Whether you call it used, pre-owned or refurbished, buying IT hardware in the secondary IT market can provide significant benefits. If your organization hasn’t considered Second User equipment, then now is the best time to consider the value of what many say is ”equally reliable” equipment. Second User equipment has been a vital option for State and Federal governments as well as private and public organizations around the world. These organizations are stretching budget dollars by capitalizing on this non-traditional IT planning and in the acquisition process.
Second User equipment and new overstock is a result of terminated leasing contracts, OEM overstock, purchasing mistakes, company closures and discontinued programs, which supply the secondary market with a surfeit of current and end-of-life equipment. This surplus is comprised of primarily used equipment, although a significant portion is new, manufacturers’ surplus, open-boxed or unused (out–of-the-box) equipment. This fully functional hardware, including routers, switches, network modules, servers, server options, telephony and much more is available and priced at fifty to ninety per cent off list price. With savings in that range, IT budgets are extended significantly, while limited IT budgets can achieve superior technology through the acquisition of IT surplus that would not be possible through traditional channels.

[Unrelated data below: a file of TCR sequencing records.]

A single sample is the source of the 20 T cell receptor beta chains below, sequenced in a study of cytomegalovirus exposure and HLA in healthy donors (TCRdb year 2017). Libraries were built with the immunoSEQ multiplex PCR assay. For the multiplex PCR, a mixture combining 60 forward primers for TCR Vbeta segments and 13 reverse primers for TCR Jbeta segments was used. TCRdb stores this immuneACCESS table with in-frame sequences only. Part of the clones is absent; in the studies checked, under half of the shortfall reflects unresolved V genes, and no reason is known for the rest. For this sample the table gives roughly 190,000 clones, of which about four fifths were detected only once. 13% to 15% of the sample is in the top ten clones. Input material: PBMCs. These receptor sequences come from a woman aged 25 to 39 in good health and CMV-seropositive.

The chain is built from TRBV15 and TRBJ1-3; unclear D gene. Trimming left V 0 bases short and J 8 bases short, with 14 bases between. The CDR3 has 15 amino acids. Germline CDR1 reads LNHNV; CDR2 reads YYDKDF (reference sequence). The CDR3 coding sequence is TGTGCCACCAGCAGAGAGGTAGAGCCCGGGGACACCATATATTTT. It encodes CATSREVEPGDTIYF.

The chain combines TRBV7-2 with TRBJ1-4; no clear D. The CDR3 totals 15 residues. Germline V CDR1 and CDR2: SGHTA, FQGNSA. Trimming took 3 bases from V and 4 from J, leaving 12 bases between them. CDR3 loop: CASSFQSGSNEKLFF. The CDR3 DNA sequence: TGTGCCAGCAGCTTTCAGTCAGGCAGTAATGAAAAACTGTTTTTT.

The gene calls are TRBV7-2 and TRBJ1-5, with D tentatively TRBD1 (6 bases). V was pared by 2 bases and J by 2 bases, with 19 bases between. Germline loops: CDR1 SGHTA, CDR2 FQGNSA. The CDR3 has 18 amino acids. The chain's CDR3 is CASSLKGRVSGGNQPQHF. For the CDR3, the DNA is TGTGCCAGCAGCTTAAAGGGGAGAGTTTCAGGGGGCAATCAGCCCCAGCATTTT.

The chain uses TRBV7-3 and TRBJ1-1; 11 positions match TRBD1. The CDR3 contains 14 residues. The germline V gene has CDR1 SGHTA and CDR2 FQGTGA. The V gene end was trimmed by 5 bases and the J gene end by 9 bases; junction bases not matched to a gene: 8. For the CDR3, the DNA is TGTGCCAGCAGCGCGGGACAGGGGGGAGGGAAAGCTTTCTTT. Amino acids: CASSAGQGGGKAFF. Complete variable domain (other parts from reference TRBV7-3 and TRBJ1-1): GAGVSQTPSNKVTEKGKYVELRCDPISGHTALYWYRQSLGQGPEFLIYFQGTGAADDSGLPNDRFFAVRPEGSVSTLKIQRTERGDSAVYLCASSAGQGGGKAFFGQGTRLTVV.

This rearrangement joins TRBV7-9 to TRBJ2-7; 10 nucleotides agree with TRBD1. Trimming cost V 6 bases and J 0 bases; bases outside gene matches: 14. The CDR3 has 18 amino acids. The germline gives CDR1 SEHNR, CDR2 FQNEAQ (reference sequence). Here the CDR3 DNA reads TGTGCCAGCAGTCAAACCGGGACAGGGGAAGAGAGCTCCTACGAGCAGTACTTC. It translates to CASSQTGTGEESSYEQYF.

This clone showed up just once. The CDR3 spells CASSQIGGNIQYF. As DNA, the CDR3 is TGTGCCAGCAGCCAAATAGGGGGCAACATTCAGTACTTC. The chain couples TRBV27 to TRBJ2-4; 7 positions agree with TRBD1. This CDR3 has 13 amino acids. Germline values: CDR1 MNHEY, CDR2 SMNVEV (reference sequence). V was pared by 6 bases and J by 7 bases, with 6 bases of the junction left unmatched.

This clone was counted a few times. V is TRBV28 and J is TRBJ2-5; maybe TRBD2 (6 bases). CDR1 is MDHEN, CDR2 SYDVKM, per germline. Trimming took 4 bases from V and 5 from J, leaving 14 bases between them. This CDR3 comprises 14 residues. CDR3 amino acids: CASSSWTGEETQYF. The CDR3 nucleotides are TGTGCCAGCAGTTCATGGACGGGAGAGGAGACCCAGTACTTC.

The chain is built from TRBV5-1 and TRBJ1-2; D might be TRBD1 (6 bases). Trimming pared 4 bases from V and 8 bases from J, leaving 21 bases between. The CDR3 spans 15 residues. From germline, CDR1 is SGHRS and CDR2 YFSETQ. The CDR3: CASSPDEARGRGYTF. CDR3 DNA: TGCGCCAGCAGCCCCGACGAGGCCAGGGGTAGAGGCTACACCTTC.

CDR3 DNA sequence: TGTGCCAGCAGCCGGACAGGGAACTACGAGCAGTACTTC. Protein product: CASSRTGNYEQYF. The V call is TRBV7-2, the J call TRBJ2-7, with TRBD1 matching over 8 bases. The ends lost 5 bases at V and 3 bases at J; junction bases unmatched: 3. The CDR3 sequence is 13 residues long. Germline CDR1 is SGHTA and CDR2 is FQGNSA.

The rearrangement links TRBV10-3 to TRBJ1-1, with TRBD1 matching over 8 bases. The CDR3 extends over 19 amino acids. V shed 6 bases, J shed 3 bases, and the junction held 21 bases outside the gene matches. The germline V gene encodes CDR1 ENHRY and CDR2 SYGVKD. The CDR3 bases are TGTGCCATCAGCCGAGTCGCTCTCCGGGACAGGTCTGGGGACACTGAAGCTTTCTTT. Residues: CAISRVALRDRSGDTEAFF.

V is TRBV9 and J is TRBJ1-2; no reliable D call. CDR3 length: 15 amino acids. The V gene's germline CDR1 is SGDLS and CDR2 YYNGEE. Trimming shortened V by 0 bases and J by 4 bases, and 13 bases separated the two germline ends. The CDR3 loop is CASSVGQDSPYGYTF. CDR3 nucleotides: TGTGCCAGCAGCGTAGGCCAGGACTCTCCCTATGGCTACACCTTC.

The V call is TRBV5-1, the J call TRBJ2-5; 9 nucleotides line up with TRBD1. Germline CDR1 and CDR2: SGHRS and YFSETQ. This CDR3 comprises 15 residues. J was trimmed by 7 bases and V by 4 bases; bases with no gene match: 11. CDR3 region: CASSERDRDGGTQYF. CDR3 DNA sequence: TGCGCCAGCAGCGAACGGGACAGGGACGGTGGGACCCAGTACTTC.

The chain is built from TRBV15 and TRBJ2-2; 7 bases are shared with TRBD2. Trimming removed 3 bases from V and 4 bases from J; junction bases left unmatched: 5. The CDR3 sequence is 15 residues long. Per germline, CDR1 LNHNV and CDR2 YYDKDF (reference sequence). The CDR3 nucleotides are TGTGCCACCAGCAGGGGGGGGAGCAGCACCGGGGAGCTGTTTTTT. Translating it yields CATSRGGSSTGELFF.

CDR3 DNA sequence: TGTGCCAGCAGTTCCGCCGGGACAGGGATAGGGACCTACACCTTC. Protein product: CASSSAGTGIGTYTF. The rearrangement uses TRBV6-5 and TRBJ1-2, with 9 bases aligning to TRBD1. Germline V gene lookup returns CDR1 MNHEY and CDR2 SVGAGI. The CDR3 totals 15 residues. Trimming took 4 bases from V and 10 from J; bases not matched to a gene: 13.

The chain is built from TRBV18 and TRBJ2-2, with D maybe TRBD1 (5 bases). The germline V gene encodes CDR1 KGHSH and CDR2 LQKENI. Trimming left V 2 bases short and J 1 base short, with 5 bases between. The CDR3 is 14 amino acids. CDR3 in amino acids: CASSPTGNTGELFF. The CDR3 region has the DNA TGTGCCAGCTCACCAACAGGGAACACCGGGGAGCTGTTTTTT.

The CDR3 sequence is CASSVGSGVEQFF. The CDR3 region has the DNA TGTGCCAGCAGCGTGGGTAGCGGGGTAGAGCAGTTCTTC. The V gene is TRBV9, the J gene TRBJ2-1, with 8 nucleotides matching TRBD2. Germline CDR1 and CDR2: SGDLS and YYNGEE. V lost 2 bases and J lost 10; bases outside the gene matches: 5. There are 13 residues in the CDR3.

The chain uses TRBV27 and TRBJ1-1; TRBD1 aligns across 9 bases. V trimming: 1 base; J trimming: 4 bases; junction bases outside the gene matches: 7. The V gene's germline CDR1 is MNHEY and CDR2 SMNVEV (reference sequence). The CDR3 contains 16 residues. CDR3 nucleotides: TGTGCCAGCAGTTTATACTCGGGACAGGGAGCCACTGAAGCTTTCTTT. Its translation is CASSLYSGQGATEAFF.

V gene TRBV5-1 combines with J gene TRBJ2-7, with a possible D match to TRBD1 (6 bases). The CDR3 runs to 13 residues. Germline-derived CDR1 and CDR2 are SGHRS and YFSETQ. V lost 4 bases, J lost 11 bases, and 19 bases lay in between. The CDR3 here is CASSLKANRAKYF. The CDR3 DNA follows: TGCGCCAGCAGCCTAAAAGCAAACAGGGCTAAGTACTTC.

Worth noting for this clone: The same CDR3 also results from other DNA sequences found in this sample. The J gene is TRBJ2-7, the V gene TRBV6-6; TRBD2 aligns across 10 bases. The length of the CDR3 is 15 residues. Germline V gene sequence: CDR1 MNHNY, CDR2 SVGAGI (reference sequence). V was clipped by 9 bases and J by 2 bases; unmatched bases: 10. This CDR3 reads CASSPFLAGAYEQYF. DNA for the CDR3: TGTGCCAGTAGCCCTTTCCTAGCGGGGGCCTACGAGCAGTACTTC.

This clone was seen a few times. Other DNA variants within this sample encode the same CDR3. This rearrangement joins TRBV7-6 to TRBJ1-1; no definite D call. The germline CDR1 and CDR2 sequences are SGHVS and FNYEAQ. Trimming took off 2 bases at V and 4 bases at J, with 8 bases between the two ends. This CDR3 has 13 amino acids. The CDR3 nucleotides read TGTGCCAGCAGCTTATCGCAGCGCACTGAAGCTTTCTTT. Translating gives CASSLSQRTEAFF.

A flourishing secondary market does raise the question “Is used as good as new?” To answer this, let’s agree that the average refresh cycle is three years for established brands such as Cisco, Foundry, HP, Juniper, IBM and tier one brands. This top of the line equipment has an extensive life span due to superior engineering, which is why it is priced higher than lower end equipment. Most high-end equipment is built to last and when it does fail it is usually due to human error as in mis-handling the hardware. The consensus is that it’s a safe to say that off-lease equipment is “as good as new.” (Consider that it is not uncommon for new equipment that is randomly tested to fail immediately or within a short time frame.)
It is also important to know that a surplus market is based on supply and demand, and it’s impossible to guarantee pricing and availability. Large orders can deplete the supply of a particular part (especially “hard to find” and “end of life”) and can also drive up prices. For instance, if there is an open order for a large order of a discontinued Cisco router or an IBM server, this order can deplete surplus inventory for several months and raise the price for a period. Unlike, traditional distribution of new, current– future availability on surplus is very rarely guaranteed as another purchase order can directly impact supply. Timing is everything and like any other commodity markets there are many variables involved. If you have interest on a large qty, especially “hard to find” hardware that is priced right and available, a prompt decision is imperative to avoid losing out to another buyer. The wait for the inventory to reappear on the market could adversely affect your IT planning. On the other hand, an over abundance of inventory is also good for the buyer as the pricing will be even more competitive.
Recognizing the value and capitalizing on some if not all aspects of the secondary market can only benefit your organization. Whether it’s buying a particular component, a portion or all of your IT equipment you’ll save money from buying at reduced pricing and eliminating maintenance contracts by having in house spares. Selling your surplus and decommissioned IT assets correctly will provide ROI dollars that can be used for additional IT equipment or spent on other areas of your organization.